The expensive reality of tampons and pads. (Photo: Laura Baehny)

Every girl deserves to be treated with dignity. Period.

Safe water, clean tampons and sanitary pads. These should be basic human rights. So too our education about menstruation. But as Laura Baehny reports, the reality is many women are going without. 

The average woman has around 450 menstrual cycles during her lifetime. And each cycle, she will need to use up to 30 sanitary products – like tampons and pads.

In a speech last year to Parliament on the the issue of menstrual hygiene, the now former Senator, Skye Kakoschke-Moore, said it should be a matter of course for women and girls to manage their menstruation hygienically, with dignity and without stigma.

Yet shockingly, not all Australian women have access to the fundamentals.

We tend to think of females in developing countries as being disadvantaged, but even here in the “lucky country” there are women and girls living in shame and embarrassment. Known as “period poverty”, it is often associated with gender inequality and can stop girls pursuing an education.

Menstrual hygiene products are a necessity and access... is a right, not a privilege. (Fmr) Senator Skye Kakoschke-Moore

Public awareness of period poverty in Australia began to grow several years ago.

A University of Queensland (UQ) report into indigenous health revealed that girls and women, predominantly in remote areas, are experiencing physical barriers to Menstrual Hygiene Management (MHM). That includes limited access to adequate water and sanitary amenities during menstruation. They also suffer from psycho-social barriers such as privacy issues, shame, embarrassment, cultural taboos and insecurity. These limitations and the psychological struggles women are facing, all have a great impact on their daily life.

Researcher Dr Nina Lansbury Hall points out that the health curriculum in many states doesn’t adequately address the issues around menstruation. So students aren’t being taught what they need to know, and do, during their monthly cycle. It’s much more than a matter of finances.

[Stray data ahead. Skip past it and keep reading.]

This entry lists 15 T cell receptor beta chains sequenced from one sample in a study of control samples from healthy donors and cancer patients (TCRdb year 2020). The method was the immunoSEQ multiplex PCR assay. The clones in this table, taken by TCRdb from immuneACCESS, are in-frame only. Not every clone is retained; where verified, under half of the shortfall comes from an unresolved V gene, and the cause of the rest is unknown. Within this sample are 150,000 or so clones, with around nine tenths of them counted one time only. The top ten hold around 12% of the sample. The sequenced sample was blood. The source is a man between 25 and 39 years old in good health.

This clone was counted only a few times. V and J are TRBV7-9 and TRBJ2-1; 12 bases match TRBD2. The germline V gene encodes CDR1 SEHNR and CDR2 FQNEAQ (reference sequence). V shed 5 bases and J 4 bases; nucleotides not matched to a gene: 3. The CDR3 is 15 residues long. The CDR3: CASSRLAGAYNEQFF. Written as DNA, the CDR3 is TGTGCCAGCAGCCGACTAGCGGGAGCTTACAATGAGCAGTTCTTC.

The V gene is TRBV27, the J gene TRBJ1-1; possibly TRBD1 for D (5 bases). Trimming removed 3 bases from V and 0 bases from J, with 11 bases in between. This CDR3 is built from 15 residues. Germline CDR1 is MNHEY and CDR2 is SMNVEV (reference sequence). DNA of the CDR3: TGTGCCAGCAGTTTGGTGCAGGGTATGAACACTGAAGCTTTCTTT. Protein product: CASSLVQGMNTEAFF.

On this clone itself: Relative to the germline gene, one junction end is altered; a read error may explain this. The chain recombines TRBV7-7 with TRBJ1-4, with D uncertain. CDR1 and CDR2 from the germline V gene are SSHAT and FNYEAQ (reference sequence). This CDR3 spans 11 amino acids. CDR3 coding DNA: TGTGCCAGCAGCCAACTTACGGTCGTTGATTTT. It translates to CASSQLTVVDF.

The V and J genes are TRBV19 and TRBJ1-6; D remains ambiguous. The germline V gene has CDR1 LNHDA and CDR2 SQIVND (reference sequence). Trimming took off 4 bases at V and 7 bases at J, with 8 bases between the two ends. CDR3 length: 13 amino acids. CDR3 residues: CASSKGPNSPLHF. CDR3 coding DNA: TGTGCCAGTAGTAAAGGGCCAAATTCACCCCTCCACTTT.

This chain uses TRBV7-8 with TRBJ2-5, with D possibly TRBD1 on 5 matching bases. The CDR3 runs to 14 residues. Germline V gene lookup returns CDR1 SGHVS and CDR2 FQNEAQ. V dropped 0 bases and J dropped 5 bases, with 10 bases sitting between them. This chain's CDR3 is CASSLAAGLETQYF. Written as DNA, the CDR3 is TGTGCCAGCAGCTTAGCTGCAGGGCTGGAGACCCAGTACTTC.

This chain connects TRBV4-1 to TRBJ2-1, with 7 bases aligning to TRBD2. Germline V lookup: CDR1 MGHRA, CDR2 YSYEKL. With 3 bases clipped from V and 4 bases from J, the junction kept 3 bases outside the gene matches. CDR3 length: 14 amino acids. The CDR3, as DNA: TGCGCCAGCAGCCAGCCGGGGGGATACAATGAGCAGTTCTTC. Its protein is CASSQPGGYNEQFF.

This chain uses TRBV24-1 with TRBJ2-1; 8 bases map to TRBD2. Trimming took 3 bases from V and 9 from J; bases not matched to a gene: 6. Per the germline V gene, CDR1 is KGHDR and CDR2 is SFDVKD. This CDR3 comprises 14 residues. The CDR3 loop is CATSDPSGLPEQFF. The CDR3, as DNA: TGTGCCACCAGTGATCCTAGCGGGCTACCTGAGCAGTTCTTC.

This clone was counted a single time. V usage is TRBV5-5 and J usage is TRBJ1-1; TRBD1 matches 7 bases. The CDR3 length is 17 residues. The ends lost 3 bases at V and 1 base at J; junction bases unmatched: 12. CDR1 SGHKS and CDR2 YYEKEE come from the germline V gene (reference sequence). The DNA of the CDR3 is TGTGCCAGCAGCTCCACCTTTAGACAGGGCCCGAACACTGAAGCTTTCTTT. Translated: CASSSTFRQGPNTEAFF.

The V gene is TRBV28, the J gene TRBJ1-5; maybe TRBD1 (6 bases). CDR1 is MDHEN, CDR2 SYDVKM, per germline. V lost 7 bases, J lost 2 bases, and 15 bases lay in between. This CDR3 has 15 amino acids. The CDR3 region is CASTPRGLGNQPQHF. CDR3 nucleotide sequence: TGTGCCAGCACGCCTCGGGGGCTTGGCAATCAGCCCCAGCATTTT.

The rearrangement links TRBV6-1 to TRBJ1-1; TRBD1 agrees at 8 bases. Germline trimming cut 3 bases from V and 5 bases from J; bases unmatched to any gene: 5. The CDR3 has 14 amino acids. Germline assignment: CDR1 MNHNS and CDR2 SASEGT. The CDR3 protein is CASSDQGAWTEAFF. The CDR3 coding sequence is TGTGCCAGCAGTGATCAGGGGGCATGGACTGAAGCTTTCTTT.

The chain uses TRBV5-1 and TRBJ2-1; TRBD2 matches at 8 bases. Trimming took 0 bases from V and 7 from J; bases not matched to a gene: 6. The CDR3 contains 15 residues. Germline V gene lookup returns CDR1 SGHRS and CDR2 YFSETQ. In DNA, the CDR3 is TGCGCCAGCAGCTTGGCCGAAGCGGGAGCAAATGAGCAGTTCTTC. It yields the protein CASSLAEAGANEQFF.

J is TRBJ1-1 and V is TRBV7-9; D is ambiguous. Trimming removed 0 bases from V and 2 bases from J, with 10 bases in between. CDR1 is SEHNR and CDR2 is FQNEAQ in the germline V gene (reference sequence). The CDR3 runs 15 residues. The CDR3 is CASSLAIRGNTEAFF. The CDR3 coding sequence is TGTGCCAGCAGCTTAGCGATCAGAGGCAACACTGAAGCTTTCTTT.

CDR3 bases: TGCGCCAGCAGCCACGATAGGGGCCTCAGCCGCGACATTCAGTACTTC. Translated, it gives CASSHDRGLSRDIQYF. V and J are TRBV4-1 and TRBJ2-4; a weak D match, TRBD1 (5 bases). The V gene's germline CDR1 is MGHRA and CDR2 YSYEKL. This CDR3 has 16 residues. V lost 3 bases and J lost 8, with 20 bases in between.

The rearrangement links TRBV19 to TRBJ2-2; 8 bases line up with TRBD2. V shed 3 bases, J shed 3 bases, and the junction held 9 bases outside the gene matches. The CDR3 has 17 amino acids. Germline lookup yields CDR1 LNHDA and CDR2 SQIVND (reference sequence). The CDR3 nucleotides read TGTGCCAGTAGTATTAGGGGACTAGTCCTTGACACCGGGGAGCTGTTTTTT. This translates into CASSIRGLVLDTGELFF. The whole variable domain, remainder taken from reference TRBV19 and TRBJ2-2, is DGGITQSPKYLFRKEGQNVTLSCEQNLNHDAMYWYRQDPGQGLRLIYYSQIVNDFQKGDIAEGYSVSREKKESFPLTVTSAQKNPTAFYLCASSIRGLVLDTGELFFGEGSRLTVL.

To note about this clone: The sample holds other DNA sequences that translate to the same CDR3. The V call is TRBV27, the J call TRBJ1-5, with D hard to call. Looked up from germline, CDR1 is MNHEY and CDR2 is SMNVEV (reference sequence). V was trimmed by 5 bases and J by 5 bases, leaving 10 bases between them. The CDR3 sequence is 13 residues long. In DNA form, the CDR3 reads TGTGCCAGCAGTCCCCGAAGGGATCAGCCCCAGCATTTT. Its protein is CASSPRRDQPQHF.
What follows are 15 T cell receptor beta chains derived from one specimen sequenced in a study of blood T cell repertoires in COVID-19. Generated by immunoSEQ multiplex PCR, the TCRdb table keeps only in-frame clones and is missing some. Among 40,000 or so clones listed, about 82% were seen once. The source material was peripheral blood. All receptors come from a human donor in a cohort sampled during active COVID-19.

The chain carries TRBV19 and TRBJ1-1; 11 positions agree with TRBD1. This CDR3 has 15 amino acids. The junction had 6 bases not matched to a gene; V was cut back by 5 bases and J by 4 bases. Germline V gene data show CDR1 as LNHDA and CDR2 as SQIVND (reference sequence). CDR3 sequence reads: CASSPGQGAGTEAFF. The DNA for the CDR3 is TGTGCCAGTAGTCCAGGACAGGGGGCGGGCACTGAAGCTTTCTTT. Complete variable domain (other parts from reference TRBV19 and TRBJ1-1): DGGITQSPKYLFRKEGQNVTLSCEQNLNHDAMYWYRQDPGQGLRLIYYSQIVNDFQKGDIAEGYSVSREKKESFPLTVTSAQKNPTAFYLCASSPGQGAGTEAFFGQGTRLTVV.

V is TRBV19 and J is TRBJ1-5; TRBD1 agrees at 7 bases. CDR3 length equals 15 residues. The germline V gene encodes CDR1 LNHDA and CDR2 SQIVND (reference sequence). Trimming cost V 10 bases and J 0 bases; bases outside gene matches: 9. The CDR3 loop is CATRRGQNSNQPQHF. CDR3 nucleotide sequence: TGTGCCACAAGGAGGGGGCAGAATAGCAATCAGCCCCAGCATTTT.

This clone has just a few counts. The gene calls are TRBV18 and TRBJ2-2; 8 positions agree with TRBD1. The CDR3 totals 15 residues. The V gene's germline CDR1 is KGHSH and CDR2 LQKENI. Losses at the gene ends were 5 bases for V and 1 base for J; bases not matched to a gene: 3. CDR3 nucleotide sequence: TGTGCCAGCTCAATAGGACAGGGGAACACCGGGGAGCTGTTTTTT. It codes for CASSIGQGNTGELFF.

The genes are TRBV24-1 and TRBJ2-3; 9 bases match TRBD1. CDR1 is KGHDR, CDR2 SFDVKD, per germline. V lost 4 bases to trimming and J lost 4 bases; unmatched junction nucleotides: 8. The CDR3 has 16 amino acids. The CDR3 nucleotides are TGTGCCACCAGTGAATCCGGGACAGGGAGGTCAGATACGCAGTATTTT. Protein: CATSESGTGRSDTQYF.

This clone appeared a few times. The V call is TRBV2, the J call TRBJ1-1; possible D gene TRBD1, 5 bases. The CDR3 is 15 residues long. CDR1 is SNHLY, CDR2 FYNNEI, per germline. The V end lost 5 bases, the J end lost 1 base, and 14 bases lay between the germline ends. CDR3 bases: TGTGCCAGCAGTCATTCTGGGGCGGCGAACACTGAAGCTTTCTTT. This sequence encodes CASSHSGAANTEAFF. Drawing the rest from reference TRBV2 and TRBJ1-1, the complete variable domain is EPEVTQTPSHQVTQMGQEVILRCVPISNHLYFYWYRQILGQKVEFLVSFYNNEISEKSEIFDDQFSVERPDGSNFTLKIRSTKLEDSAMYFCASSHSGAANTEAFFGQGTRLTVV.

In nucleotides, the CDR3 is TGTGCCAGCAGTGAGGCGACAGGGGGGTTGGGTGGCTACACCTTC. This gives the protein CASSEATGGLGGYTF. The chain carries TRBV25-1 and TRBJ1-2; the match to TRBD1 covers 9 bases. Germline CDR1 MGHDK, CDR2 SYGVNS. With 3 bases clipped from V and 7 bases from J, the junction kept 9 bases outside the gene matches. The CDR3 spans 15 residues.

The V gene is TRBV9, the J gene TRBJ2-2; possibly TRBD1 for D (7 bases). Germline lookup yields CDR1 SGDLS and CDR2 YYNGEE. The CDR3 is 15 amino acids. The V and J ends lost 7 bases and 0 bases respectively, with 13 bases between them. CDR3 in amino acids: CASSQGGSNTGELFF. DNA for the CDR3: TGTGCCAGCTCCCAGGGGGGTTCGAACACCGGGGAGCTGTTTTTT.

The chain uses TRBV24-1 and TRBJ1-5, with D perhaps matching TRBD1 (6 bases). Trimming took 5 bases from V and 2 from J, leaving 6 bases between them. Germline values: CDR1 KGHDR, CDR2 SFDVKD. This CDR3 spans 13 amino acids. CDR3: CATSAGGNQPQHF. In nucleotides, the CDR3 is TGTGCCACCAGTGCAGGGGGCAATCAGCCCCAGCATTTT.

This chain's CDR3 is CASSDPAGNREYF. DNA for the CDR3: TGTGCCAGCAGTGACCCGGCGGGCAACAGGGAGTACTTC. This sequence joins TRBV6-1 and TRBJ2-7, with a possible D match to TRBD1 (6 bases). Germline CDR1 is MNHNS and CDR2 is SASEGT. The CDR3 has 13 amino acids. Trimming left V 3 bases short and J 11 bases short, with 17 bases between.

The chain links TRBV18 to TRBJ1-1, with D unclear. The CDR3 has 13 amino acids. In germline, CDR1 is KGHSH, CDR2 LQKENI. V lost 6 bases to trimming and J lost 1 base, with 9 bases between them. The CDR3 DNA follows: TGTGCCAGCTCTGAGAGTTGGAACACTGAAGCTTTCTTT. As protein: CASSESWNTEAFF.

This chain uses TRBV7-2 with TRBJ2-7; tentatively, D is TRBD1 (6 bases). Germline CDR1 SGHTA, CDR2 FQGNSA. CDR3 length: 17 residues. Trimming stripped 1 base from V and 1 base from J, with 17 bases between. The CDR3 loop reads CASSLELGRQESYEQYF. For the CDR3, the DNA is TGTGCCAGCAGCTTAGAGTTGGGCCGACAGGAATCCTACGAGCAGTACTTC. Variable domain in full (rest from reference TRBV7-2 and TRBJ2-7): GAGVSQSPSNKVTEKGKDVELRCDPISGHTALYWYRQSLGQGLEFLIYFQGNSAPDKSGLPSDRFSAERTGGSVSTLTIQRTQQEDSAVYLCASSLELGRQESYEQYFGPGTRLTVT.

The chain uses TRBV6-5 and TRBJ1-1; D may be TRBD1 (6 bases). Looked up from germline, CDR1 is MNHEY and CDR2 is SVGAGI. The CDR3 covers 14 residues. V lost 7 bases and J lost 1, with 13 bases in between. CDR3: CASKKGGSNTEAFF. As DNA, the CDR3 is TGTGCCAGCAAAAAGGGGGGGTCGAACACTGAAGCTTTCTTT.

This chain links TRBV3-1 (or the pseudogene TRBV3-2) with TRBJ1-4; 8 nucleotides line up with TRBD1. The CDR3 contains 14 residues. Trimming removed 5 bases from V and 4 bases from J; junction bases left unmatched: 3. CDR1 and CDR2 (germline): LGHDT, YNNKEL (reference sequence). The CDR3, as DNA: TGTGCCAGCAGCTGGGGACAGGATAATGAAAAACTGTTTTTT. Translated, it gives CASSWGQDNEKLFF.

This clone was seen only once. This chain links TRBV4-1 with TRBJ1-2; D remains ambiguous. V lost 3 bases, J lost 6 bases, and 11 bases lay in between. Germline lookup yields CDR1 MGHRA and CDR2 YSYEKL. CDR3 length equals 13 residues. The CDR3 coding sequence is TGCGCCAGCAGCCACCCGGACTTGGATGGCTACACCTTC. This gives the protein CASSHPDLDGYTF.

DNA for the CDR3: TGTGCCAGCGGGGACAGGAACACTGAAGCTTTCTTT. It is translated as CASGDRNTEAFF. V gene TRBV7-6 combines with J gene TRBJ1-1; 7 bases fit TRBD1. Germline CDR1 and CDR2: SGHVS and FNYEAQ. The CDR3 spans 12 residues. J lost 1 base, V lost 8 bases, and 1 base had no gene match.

“It is so much broader,” she said. “There are many other social factors at play.”

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Another UQ report, Water, sanitation and hygiene in remote Indigenous Australian communities: a scan of priorities, discusses the management of menstruation for girls and women. In it, indigenous representatives give a shocking insight into their monthly struggle.

Schools lack functioning bathrooms, there are no locks on doors and, generally, sanitation is inadequate. Because the demand for general health education is high, menstrual hygiene management is down on the list of priorities.

Further, there is a stigma associated with buying pads. Women and girls may not buy them if a male relative is in the shop because they’re too embarrassed – or they simply can’t afford them. Sanitary items are almost double the price in remote areas – so the women are using toilet paper, socks and rags instead.

Access to pads can be really expensive at local shops: $10 a packet... there are cases of women stealing who would never normally steal. They're so embarrassed that they steal pads. Indigenous representative

There are campaigns, programs and ambassadors determined to make a difference to girls’ lives by raising awareness of period poverty.

Freedom4Girls, a UK charity, is actively supporting women domestically and in developing countries – offering them disposable and environmentally-friendly menstruation cups. Megan Hutchinson says the organisation has seen an improvement over the past year,  with the removal of tampon taxes in some countries – like Australia. And the issue of period poverty has been actively covered in the media.

In addition to the social, economic and environmental factors to overcome, Ms Hutchinson says family culture is still a big issue.

“… whether that’s not discussing the issues, or men not taking it seriously, meaning they don’t give their wives/children the products they need,” she said.

“The obvious economic factor is there not being enough money, or men not prioritising the women in their lives’ needs.”

Haran Delillo discusses his understanding of "period poverty"

Days for Girls is a global non-profit organisation. Its mission is to increase access to menstrual care and education by working with aspiring volunteers; developing partnerships; and innovating sustainable solutions that shatter stigmas and limitations for women and girls everywhere. By providing washable feminine hygiene kits, Days for Girls enables women to enjoy their lives.

The organisation is very active across Australia.

If you are wanting to get involved in helping those suffering from period poverty, both Freedom4Girls and Days for Girls are always looking for more ambassadors to spread the message. – @PangaeaLaura

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